Not too late to plant soybeans

Published 12:00 am Wednesday, April 5, 2006

VIDALIA &8212; With most of the corn safely in the ground, area farmers are taking advantage of

&8220;perfect&8221; ground conditions to get their soybeans planted.

In farming, timing is everything.

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There are 13 official soybean maturity groups ranging from 000 to X (10), the lower the group number, the earlier the beans mature. Both the LSU and Mississippi State agriculture extension services recommend using earlier maturing varieties. Most will plant group IV &8212; VI beans varieties.

Research by both institutions has shown that earlier maturing varieties, planted earlier, can dramatically improve yield potential.

And that&8217;s the name of the game.

LSU AgCenter soybean specialist David Lanclos said getting soybeans planted earlier in the year was definitely a good idea but there was no need to panic if you haven&8217;t done so yet.

&8220;I am for early planting, but let&8217;s put it in perspective: five years ago, May 15 was early planting,&8221; Lanclos said.

&8220;To maximize yield, you&8217;re going to want to plant in the first to third week of April,&8221; he added.

For many in the Miss-Lou, the time is right now.

Cecil Parker, who runs a farming consulting firm AgriServices and plants as well, said the conditions were right and he was advising his clients to plant.

He said the early spring has warmed the ground above the magic 60-degree mark and a test plot he planted eight days ago showed an impressive half-inch sprout after just three days.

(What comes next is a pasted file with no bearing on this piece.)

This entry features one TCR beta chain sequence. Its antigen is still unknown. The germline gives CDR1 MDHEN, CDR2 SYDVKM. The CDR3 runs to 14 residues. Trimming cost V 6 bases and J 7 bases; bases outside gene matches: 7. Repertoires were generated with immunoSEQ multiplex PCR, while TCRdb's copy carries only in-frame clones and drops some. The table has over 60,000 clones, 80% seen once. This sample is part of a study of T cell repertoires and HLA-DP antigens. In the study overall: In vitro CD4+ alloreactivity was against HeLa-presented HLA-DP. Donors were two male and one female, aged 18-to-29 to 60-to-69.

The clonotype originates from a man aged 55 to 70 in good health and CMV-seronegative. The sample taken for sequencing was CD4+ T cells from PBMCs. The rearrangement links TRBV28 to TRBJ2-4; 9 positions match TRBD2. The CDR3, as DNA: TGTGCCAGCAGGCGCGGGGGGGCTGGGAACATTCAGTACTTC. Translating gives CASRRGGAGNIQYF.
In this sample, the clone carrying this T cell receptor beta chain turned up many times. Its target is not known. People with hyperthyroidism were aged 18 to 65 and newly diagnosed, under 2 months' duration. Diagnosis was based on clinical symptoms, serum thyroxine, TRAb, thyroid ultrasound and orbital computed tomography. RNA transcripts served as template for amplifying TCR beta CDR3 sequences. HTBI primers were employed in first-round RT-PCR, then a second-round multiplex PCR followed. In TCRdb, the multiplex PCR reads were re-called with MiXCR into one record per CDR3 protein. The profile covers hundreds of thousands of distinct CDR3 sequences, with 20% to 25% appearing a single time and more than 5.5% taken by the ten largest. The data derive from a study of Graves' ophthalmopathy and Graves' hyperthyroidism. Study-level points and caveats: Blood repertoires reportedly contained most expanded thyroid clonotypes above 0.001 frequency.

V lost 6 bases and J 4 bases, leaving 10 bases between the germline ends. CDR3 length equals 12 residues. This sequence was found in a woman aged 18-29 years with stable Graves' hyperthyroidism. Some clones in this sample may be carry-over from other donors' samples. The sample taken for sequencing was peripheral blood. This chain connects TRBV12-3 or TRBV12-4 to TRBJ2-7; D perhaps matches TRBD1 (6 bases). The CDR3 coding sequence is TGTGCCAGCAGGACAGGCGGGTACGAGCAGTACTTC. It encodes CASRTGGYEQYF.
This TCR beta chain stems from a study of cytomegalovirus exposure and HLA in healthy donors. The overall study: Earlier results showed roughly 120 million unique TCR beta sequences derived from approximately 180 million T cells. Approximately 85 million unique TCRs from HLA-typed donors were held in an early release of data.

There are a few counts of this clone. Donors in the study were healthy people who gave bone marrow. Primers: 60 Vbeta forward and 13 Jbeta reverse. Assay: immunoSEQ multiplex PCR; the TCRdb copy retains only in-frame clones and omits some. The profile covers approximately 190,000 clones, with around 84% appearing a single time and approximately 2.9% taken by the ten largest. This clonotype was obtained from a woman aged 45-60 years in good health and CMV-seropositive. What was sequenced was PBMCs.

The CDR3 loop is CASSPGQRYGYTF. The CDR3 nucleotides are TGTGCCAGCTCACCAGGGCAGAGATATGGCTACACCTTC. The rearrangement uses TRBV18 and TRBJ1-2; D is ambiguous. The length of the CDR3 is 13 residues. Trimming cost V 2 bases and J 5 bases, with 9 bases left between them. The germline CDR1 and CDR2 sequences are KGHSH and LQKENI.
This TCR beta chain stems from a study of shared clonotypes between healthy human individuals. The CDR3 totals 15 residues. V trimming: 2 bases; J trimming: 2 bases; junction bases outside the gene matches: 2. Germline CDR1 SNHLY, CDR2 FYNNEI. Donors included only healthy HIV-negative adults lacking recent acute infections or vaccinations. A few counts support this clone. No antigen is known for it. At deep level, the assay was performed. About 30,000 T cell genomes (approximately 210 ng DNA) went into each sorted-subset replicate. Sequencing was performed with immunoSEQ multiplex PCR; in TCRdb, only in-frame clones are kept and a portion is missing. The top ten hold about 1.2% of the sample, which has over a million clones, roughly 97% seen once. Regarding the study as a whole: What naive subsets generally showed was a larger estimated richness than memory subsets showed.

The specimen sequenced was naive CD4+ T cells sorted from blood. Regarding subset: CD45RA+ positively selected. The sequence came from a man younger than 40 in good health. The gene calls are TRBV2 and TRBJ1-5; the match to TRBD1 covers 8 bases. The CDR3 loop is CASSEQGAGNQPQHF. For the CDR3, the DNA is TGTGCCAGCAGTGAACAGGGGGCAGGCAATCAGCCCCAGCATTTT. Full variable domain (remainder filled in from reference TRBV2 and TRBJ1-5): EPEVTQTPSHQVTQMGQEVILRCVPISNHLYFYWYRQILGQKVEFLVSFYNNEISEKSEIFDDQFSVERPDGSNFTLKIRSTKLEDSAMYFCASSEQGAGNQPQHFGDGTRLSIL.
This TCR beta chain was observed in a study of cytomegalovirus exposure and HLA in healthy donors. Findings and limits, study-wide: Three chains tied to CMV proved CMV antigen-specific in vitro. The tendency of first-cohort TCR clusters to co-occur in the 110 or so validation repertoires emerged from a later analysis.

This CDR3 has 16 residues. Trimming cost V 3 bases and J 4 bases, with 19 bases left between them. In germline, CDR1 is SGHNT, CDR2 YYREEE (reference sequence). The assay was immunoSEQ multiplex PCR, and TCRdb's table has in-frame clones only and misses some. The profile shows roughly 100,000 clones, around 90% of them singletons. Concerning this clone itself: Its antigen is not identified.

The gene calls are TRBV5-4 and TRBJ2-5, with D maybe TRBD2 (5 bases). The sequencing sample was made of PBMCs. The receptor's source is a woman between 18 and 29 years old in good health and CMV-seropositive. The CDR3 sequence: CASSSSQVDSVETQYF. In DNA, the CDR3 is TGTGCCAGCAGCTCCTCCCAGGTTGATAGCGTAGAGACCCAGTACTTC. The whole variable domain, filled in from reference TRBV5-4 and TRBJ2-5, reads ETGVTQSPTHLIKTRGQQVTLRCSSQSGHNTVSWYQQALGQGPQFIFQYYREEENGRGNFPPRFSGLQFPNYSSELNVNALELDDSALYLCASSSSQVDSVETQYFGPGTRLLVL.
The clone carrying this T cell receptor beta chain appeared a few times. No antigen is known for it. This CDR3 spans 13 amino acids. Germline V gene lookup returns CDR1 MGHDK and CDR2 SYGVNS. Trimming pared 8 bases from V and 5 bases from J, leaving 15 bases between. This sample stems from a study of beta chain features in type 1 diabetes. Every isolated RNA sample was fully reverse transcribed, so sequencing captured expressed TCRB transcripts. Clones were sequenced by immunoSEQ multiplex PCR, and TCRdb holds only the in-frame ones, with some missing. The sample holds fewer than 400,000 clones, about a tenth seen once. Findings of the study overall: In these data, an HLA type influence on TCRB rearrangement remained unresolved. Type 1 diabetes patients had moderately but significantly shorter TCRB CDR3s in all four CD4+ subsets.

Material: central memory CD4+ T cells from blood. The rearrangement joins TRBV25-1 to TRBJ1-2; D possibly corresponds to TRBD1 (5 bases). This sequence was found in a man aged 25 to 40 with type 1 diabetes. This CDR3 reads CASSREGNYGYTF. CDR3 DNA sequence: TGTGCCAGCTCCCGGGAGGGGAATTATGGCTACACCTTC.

&8220;It typically takes 10 days to two weeks to come up,&8221; he said.

&8220;Now I&8217;m going to say they&8217;ll be up within 10 days.&8221;

Planting earlier gives the crop more time to mature in the pleasant spring and early summer months.

There are dangers involved, however, to planting early.

&8220;Everyone&8217;s worried about an Easter snap,&8221; Parker said. &8220;That would slow us down. A frost wouldn&8217;t hurt, but a hard freeze would decimate the crop and we&8217;d have to start again.&8221;

But for many farmers in the area, the weather is good enough to take the risk.

Lynn White, who farms with Jason and Gene Tiffee as part of T & W Farm in Deer Park, said they like to plant as close as they can to the beginning of April and waxed poetic in describing the soil conditions.

&8220;We&8217;ve got plenty of moisture,&8221; White said.

&8220;It&8217;s real mellow and in good shape, it&8217;s planting-perfect.&8221;

Cy Abernathy of Black River Farm Supply in Monterey said the farmers he sells to feel the same way, but the conditions won&8217;t last.

&8220;It&8217;s perfect right now, but the window for planting is small,&8221; he said.

&8220;If we don&8217;t get a little bit of rain before the middle of the week, it might get too dry.&8221;

Last year, 87,000 acres of soybeans were planted in Concordia Parish.

Adams County planted about 9,500 acres.

With the high price of fertilizer chasing people away from corn and grain sorghum (milo) and a high soybean yield in 2005 &8212; 35 bushels per acre &8212; those numbers are expected to rise this season.